I agree with @scribbler, if you don’t want to show and don’t need anything fancy I think you could find something for $12k - $15k/yr or even free, and I’m in a super expensive area. Is the $25k number coming from your trainer or from looking around online?

There’s always someone who knows someone with a beloved older horse that isn’t ready to retire but needs a job. Owner off to college, pregnant, has a younger horse they’re competing and doesn’t want to pay board on two, etc. Those types of leases are often not advertised and are done through connections or in-barn.

3 Likes

@Scribbler YES! This is EXACTLY What I need! I’m in WI, so in comparison with the Midwest it’s not the epicenter of prices, that’s our friends to the south in Chicago. Years ago thee would be many of these in the barn! Definetly not afraid of anything older. I would love an 18 yr old 16 hand (less space between me and the ground the better) with ugly legs who is sound and likes to move around twice a week. WHERE HAVE ALL THESE HORSES GONE??

Ideally I would love to find a care lease, but I’m willing to spend some $$ as well for the right type of situation. I think I am already bumping into the fact that those horses are an in barn lease only, and my trainer doesn’t have any. The problem there in is I REALLY like the trainer, and the lessons are excellent, the location is perfect, the barn is very nice, I’m not willing to entertain the idea of another trainer yet… I was hoping to spend between 10-15K max for a year lease, I can only ride 2x per week, and have zero want to show until covid is behind us.

Thanks everyone for the insight, it’s actually very relieving to hear that there are still barns out there where these “old” owner off to college, pregnant momma, horses still exist. It makes me think I need to be patient and wait for the right one!

Gosh when I was 18 I would have loved to lease my junior hunter out to my older self! Unlimited carrots, all the best blankets and wraps, kids to give her baths, and literally NEVER any stress for her… Now to find the 18 yr old me in present day.

1 Like

My trainer hasn’t given me a $$ yet - she’s looking with the possible option of a “share board” too so there are a lot of moving pieces. We are going to discuss more next week so I wanted to be more prepared for that conversation. The 25K is coming from friends I have in the community who have leased horses or have tried lease horses and they are all in the 20-30k range.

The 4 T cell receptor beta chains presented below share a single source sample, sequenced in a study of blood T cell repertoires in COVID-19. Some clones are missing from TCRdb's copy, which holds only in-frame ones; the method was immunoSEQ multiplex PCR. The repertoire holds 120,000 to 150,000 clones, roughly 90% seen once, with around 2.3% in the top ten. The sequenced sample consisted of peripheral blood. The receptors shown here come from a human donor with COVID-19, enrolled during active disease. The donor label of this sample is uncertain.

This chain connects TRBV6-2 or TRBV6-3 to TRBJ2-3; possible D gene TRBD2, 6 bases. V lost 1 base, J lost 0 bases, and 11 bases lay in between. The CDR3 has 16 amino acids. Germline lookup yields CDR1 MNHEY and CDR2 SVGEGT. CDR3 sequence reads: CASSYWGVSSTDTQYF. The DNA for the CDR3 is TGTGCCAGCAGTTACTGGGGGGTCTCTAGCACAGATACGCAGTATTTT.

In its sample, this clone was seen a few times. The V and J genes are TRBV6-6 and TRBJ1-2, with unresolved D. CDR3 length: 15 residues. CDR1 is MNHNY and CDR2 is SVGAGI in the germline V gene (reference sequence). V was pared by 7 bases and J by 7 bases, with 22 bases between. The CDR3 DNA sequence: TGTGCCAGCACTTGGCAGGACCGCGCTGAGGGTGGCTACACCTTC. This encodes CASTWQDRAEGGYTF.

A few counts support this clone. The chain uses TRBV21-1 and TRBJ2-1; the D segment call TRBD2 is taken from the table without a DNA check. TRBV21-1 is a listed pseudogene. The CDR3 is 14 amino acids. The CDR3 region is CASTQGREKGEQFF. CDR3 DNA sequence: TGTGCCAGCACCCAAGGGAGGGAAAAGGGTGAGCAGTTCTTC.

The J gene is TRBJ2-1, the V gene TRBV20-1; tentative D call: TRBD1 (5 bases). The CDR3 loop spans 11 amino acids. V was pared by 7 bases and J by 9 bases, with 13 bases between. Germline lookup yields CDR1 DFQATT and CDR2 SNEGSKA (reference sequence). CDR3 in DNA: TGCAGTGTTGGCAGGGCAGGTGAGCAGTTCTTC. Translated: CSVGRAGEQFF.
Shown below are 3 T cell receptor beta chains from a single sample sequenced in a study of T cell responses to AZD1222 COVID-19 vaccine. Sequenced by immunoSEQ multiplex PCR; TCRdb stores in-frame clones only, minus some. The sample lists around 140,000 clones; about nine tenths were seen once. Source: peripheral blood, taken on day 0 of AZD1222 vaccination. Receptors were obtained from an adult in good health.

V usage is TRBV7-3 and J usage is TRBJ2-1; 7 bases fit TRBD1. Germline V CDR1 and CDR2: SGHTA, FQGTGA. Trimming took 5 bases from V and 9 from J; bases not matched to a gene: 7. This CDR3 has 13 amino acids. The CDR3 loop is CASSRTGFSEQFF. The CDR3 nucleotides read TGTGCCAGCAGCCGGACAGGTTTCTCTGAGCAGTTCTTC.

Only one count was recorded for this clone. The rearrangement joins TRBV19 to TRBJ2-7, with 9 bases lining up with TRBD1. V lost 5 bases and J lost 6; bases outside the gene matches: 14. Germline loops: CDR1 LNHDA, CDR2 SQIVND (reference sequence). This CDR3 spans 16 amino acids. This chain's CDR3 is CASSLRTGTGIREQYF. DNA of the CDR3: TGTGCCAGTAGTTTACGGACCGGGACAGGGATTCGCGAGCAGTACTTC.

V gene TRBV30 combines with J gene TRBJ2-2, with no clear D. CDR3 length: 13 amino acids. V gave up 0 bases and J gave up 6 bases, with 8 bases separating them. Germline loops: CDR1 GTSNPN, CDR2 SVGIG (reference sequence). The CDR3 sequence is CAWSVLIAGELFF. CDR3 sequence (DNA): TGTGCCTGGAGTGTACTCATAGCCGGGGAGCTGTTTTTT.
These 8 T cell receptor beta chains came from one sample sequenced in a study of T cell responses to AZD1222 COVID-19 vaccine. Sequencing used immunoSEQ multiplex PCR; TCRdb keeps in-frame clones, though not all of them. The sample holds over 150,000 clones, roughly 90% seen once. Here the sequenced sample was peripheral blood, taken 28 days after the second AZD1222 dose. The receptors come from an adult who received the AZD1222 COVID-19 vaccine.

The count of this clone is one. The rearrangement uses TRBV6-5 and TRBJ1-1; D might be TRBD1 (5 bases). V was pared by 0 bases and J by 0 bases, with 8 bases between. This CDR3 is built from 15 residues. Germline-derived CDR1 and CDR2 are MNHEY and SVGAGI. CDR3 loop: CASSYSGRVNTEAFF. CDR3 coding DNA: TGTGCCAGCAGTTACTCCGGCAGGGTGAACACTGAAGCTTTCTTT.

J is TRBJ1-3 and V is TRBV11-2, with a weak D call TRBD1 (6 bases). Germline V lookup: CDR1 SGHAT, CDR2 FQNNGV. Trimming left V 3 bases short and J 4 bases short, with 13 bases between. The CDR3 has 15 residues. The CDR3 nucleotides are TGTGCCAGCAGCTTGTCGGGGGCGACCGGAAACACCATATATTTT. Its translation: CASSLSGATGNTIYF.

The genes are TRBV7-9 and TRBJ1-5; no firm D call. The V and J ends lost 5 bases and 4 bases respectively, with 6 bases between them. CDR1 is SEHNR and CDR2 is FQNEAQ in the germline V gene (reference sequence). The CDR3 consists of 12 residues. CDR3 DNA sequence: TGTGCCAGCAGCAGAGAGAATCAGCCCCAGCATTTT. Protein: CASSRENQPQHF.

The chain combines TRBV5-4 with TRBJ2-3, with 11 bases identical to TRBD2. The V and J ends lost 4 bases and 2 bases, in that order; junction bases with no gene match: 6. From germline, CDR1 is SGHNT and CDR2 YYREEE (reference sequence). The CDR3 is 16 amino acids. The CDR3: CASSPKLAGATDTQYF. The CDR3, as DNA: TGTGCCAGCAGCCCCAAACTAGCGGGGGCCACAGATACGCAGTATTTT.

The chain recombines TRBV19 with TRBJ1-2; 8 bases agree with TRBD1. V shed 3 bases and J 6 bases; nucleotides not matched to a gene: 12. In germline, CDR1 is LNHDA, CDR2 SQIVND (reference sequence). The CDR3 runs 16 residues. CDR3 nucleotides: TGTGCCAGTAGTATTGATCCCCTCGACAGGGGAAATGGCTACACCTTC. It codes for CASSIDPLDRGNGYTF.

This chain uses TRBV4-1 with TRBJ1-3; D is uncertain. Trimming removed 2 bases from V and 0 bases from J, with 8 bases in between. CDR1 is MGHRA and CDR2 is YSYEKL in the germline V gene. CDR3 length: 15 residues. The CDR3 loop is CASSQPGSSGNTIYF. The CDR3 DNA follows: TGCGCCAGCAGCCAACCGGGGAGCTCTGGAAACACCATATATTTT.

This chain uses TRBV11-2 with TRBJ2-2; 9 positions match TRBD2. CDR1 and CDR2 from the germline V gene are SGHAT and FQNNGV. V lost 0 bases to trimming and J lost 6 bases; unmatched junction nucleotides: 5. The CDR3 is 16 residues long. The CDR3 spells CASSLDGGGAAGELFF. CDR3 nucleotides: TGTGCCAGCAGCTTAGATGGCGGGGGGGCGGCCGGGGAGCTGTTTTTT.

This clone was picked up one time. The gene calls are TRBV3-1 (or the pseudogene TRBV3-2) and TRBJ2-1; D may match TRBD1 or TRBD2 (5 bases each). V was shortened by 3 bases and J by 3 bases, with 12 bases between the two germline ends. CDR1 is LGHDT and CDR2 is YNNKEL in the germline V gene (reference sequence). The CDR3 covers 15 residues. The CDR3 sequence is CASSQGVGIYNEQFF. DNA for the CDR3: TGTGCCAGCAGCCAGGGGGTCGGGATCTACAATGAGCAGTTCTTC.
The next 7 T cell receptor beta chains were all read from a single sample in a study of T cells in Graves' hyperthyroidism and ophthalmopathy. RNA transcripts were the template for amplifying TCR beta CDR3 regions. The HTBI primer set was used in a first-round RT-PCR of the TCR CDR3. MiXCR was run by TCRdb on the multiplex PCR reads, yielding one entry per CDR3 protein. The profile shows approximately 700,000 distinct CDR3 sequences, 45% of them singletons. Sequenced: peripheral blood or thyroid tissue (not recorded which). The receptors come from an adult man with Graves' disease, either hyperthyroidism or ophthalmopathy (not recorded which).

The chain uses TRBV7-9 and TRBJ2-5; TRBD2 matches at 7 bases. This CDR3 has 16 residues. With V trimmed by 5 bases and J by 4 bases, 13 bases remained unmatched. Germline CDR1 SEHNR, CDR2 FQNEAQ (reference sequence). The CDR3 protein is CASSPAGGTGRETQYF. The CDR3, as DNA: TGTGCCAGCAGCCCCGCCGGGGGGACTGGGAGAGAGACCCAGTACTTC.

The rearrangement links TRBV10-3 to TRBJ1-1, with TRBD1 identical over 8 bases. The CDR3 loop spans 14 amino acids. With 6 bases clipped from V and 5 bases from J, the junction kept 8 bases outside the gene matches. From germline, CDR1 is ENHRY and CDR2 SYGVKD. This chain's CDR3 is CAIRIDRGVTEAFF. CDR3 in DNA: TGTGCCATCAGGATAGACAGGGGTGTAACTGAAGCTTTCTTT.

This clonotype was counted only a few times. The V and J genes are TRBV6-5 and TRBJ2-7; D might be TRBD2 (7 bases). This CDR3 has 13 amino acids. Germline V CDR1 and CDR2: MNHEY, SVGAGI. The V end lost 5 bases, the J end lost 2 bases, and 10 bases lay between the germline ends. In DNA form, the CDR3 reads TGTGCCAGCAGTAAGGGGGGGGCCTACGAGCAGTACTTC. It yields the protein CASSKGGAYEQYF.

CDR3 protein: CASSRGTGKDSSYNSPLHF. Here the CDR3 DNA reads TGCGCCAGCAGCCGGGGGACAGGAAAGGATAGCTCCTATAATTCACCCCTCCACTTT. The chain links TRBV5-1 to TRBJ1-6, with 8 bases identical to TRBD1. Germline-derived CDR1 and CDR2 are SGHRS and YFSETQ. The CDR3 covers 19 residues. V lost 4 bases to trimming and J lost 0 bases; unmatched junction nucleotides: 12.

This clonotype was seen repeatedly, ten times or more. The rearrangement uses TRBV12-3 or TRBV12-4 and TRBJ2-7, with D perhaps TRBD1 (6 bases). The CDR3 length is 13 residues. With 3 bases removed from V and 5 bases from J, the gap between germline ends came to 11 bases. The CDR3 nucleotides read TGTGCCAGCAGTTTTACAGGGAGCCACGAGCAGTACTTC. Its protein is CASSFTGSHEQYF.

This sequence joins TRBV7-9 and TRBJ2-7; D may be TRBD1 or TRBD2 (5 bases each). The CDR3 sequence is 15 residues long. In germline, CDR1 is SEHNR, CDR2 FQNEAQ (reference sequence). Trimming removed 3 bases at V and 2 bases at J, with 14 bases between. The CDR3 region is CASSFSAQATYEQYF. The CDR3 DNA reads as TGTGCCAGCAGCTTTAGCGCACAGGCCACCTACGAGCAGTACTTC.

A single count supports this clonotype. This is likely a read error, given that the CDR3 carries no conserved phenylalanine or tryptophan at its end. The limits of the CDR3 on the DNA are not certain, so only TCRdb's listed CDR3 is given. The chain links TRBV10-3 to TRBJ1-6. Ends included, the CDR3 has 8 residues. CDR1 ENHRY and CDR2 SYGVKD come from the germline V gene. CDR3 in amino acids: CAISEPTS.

One recently, was prices at 22k a year to lease, but then they just offered to sell for 35k to have it over with.
I do need to have a more upfront conversation, but I think I’m a little afraid of what that will force as an outcome…

1 Like

Are your friends competing at rated shows? They very well COULD be spending that much and looking at horses that expensive. It doesn’t mean that is what you would expect to spend for a horse that doesn’t have to be showing. The only exception I’d see is if you are at one of those barns that is a show barn and expects all horses and riders to be geared for competing (full with training rides and mandatory lessons with the board). Just be honest with your trainer and let her know what your budget and comfort level in a lease price is. In this market if it is really going to be 25k or bust for your trainer and barn then consider pocketing that 25k into savings and wait a year or two. The market for buying will eventually calm down and you’ll have another year or two experience and maybe you are ready to move up a level and/or show and need a different equine partner than you need now.

2 Likes

Around here (PA) we lost our local shows and now it’s $2K a pop for the “A” (in the old vernacular) or ride for fun (hunter paces, etc) and lessons. As a result, our lease prices typically reflect the horses quality being enough to show at an “A” show. Jump decent, move decent and have a lead change. And yes, that’s $25K a year. Minimum. For 2’6”. Crazy but true.

1 Like

Yikes! $15,000 per year / (52 weeks x 2 rides/week) = $144 per ride. I wouldn’t want to shell that out either!!

It sounds like a half-lease might be more appropriate to your schedule. If you can’t find one at your own barn, could you swing half-leasing elsewhere and taking one lesson per week with your home trainer?

If you do find a full lease, do make sure the horse is okay mentally and physically with just two rides a week so you don’t end up with either a fire breathing dragon or a stiff ball of arthritis. Many horses should be fine on that schedule with adequate turnout, but some might not.

4 Likes

I too would assume you could find a care lease since you don’t want to show. They aren’t usually advertised, though, you’ll have to post ISO posts or try to find one through word-of-mouth.

Riding 2x a week, though, why not just stick to lesson horses for now?

1 Like